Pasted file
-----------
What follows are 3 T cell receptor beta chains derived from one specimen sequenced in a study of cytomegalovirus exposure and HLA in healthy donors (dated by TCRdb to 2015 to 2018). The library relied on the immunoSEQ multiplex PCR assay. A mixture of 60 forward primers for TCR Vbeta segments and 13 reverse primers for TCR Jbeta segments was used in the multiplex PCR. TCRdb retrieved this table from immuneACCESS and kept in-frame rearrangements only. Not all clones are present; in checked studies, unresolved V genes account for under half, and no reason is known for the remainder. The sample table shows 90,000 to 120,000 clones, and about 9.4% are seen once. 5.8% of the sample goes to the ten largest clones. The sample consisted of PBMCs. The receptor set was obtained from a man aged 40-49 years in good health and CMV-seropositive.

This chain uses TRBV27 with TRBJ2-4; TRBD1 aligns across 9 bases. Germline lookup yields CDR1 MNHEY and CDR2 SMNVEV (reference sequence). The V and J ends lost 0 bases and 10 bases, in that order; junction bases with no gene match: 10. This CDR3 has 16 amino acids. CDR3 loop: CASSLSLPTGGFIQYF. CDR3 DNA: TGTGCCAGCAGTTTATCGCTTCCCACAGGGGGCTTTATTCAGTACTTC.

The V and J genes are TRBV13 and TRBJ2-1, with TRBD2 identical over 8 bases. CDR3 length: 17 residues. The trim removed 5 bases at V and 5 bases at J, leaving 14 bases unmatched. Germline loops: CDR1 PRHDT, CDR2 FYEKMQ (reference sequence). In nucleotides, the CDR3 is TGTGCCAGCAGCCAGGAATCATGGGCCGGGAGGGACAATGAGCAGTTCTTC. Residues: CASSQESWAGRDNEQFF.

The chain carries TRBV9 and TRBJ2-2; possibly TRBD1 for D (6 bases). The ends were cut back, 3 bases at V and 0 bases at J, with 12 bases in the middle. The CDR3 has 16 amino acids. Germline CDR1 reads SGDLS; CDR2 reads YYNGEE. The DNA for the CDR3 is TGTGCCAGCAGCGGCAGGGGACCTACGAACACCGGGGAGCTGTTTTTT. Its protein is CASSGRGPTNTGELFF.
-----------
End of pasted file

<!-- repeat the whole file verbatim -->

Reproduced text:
What follows are 3 T cell receptor beta chains derived from one specimen sequenced in a study of cytomegalovirus exposure and HLA in healthy donors (dated by TCRdb to 2015 to 2018). The library relied on the immunoSEQ multiplex PCR assay. A mixture of 60 forward primers for TCR Vbeta segments and 13 reverse primers for TCR Jbeta segments was used in the multiplex PCR. TCRdb retrieved this table from immuneACCESS and kept in-frame rearrangements only. Not all clones are present; in checked studies, unresolved V genes account for under half, and no reason is known for the remainder. The sample table shows 90,000 to 120,000 clones, and about 9.4% are seen once. 5.8% of the sample goes to the ten largest clones. The sample consisted of PBMCs. The receptor set was obtained from a man aged 40-49 years in good health and CMV-seropositive.

This chain uses TRBV27 with TRBJ2-4; TRBD1 aligns across 9 bases. Germline lookup yields CDR1 MNHEY and CDR2 SMNVEV (reference sequence). The V and J ends lost 0 bases and 10 bases, in that order; junction bases with no gene match: 10. This CDR3 has 16 amino acids. CDR3 loop: CASSLSLPTGGFIQYF. CDR3 DNA: TGTGCCAGCAGTTTATCGCTTCCCACAGGGGGCTTTATTCAGTACTTC.

The V and J genes are TRBV13 and TRBJ2-1, with TRBD2 identical over 8 bases. CDR3 length: 17 residues. The trim removed 5 bases at V and 5 bases at J, leaving 14 bases unmatched. Germline loops: CDR1 PRHDT, CDR2 FYEKMQ (reference sequence). In nucleotides, the CDR3 is TGTGCCAGCAGCCAGGAATCATGGGCCGGGAGGGACAATGAGCAGTTCTTC. Residues: CASSQESWAGRDNEQFF.

The chain carries TRBV9 and TRBJ2-2; possibly TRBD1 for D (6 bases). The ends were cut back, 3 bases at V and 0 bases at J, with 12 bases in the middle. The CDR3 has 16 amino acids. Germline CDR1 reads SGDLS; CDR2 reads YYNGEE. The DNA for the CDR3 is TGTGCCAGCAGCGGCAGGGGACCTACGAACACCGGGGAGCTGTTTTTT. Its protein is CASSGRGPTNTGELFF.